Perhaps it is “we”, not “them”, who need to pray for a change of heart that we might escape the snares that have so subtly captured us into lives and purposes that are far too small.


1. What kinds of snares have distracted you from God throughout your life?

2. How have you personally experienced the futility of arguments?

3. What truth is God speaking to you that may help you escape the snares that keep you feeling stuck or trapped?

Our journey through St. Patrick's Breastplate Prayer continues next week:

... I arise today, through God’s host to save me
from temptation of vices…

Pray along with the full text of St. Patrick's Breastplate Prayer

Come and See



Come and See
Sunday, August 25, 2019
John 1:35-51

Nathaniel responded, “Can anything from Nazareth be good?”

Philip said, “Come and see.”

John 1:46

In her most recent book, “Inspired”, Rachel Held Evans describes her earliest memories of Jesus. She, like many of us, learned to pray around the dinner table. “Thank you Jesus for my mommy and daddy, my sister and my food.” “The first thing I knew about Jesus,” she says, “ is that he was responsible for the existence of my parents, my sister, me, and my food. That seemed like good enough news for me.”

When asked as a teenager to share how she “came to Jesus,” she responded with confusion. There had never been a time in her life when she did not know Jesus, but she never “came to him.” Rather, Jesus had always come to her. Jesus had simply “always been there.”

We spend a lot of time and energy in churches trying to figure out the latest and greatest strategies to get more members and more money in the offering plate. On the whole, the church has become quite proficient at mass producing Vacation Bible Schools, Community Meals, polished worship services, and countless other programs and events in hopes to “draw people in.” We try hard to be “seeker sensitive.” There’s only one problem. There are fewer and fewer “seekers” to be sensitive too. People are not looking for a church. They have no need for church, no matter how impressive it’s programs and ministries, or at least that’s the general perception for so many valid reasons.

Somewhere along the way, in our desperation to “get back to the good old days” when church stood at the center of our community, we have lost our ability to introduce people to what they really need… the Good News of Jesus. Yes, people may meet Jesus in church, but more often than not, Jesus did not meet people in the synagogues or at the temple. He met them in the marketplace, at their jobs, in their homes, on the streets, in the leper colony, among the sick, at funerals, at weddings and parties and feasts.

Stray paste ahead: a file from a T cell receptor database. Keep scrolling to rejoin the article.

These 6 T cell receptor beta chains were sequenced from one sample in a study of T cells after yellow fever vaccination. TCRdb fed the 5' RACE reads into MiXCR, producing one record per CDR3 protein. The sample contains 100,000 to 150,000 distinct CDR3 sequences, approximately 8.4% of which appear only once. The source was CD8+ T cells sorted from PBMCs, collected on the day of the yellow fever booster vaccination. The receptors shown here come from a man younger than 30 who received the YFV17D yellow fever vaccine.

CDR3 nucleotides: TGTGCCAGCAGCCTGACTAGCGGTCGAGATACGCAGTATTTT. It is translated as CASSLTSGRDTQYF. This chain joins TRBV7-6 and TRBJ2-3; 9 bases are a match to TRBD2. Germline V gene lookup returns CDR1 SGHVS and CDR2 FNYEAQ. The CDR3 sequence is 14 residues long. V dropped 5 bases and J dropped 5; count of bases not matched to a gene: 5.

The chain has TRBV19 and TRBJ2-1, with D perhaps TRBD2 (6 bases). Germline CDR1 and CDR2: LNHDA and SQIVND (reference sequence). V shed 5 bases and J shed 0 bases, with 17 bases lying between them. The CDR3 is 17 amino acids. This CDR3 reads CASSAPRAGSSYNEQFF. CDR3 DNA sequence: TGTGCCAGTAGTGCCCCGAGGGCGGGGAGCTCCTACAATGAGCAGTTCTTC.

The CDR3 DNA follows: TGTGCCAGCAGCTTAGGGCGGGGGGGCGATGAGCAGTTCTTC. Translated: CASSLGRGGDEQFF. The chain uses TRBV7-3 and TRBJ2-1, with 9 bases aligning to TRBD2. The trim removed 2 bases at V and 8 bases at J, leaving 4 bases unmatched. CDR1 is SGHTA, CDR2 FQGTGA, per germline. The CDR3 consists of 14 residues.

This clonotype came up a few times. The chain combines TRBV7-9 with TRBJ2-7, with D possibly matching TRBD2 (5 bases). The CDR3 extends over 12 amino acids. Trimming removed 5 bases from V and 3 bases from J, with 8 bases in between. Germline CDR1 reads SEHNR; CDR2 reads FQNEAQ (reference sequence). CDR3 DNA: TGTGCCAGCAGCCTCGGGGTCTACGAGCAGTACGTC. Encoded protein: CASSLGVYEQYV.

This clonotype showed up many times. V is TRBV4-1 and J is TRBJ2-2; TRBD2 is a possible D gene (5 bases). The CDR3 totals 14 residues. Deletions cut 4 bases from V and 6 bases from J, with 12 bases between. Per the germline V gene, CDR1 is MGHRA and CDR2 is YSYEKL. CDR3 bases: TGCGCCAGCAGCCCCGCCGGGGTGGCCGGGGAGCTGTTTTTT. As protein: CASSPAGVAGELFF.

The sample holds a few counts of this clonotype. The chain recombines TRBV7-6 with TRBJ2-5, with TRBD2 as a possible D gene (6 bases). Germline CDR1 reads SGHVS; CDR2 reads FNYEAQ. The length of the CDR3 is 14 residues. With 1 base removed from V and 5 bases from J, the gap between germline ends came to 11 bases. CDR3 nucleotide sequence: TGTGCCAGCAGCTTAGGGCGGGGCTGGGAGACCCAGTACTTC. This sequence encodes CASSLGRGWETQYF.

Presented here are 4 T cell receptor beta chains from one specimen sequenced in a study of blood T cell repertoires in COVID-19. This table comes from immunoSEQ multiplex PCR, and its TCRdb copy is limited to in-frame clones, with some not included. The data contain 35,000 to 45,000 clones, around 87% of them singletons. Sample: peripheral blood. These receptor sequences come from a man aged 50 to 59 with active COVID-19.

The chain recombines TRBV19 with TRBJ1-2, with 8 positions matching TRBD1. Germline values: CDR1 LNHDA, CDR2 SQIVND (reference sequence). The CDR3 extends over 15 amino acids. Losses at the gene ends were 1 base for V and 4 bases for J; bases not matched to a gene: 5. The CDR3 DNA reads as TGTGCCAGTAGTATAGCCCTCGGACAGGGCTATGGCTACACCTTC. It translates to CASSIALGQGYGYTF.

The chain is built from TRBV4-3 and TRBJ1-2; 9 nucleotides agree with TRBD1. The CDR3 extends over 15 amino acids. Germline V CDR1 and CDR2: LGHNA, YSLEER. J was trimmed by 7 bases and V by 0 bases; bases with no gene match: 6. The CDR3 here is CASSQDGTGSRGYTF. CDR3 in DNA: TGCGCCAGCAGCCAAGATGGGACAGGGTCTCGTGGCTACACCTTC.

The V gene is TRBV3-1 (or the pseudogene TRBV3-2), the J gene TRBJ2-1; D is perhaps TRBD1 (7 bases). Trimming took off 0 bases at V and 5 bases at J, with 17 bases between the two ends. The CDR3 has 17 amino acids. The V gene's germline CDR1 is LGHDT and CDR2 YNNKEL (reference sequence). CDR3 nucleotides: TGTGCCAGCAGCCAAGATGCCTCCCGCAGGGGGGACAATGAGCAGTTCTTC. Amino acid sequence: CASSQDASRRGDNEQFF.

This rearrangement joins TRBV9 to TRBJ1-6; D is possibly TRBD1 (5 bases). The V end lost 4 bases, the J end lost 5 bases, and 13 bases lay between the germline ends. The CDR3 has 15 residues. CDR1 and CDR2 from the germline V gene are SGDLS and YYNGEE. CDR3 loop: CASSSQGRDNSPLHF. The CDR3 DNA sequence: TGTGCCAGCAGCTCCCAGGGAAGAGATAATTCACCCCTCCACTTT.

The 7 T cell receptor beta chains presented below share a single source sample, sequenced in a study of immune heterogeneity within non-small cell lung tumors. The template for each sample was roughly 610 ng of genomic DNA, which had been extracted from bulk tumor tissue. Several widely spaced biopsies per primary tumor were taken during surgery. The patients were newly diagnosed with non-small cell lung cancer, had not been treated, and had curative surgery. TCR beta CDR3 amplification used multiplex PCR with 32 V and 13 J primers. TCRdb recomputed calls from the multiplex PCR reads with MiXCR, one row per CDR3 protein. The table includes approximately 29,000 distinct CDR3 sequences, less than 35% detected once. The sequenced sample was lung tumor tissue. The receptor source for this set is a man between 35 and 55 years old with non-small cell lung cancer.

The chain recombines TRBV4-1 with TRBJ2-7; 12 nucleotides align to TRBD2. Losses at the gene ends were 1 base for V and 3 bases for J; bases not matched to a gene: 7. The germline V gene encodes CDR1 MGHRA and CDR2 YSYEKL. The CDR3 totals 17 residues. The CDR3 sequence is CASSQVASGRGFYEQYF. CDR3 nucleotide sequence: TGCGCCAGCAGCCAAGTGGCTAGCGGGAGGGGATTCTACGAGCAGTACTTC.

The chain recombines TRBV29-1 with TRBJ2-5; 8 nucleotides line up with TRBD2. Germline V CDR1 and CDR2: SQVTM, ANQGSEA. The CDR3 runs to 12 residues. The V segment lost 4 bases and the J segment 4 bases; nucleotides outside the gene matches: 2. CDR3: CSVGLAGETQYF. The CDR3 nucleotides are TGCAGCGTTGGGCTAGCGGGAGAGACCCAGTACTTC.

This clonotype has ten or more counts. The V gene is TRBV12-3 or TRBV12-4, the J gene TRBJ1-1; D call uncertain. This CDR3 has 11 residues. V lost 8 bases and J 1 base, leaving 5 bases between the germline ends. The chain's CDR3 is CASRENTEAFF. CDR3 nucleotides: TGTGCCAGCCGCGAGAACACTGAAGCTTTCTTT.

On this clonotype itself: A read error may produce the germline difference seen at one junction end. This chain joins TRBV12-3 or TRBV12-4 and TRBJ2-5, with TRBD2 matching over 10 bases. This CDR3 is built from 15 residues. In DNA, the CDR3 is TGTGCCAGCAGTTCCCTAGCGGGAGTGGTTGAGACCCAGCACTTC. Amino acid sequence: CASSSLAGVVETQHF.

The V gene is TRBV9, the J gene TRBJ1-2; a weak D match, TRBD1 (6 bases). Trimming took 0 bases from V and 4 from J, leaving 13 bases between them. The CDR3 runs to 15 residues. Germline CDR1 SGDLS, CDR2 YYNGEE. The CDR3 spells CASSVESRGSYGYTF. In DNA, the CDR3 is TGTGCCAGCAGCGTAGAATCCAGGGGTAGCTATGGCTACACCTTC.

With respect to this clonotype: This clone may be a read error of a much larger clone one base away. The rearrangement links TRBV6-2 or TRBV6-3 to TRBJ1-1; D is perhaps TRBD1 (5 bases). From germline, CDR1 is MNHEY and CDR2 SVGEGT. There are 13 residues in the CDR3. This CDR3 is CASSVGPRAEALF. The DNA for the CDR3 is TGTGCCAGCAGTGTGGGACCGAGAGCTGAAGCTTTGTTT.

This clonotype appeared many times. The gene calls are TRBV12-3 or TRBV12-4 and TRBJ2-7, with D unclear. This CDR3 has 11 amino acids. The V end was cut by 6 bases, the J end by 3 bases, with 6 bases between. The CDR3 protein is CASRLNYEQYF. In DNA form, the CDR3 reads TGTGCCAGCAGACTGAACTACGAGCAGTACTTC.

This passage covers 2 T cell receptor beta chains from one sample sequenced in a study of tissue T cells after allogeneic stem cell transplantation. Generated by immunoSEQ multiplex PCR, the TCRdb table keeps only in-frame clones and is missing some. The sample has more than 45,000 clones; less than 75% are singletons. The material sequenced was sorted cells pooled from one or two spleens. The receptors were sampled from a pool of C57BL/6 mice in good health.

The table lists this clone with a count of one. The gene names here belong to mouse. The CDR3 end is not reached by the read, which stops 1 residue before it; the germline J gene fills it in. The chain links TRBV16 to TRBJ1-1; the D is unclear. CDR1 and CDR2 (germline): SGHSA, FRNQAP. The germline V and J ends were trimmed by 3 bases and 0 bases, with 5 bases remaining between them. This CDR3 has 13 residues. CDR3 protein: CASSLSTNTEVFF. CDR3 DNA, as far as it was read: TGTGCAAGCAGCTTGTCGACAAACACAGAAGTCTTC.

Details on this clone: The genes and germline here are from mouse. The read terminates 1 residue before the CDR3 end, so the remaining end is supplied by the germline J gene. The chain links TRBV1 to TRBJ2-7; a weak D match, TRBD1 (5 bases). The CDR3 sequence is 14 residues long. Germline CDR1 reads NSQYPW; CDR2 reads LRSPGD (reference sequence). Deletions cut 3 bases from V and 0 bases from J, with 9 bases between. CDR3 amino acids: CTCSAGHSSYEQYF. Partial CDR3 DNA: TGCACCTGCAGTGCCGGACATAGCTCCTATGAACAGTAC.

What if the church itself has become our idol? Just like the golden calf, church has come to function like a mediator between us and God so we don’t have to climb the mountain in the cloud of thunder and lightning where God’s Holy Presence may consume us. Instead, we are content to sit at the base of the mountain saying, “This church is the god who brought you out of Egypt.” So long as we are in the church, we feel comfortable and safe. We have “come to Jesus” by building walls between us and the rest of the world. We want to leave each Sunday morning feeling good about ourselves, having been encouraged and inspired in worship, but not challenged or convicted. We want just enough of “Jesus” to fill up our Spiritual gas tank for the week, but we are not overly comfortable with the thought that he might just walk out the door with us. Like the imaginary ghosts in Disney’s Haunted Mansion, Jesus may just follow you home, or to the restaurant or the bar, or to work, or anywhere else you may go.

In John 1:46, Nathaniel wonders, “Can anything good come from Nazareth?” In truth, there are many people in our world to day who might ask us, “Can anything good come from the church?”

Philip did not reply by inviting Nathaniel to Nazareth. He didn’t talk about how great the town was, about all the hidden gems there that nobody noticed. He didn’t tell him about all the great meals and fellowship opportunities or the amazing entertainment that was available. Nazareth was not the point. Philip didn’t need to defend the goodness of Nazareth. He wanted Nathaniel to meet Jesus.

What would it look like if we stopped trying to defend and promote our churches and instead just invited people to meet Jesus? They may come to your church or they may not, but in the end, attending a service or an event at church is not the point. The Good News is not that the church came into the world. The Good News is that God came into the world, wrapped in flesh, to dwell among us.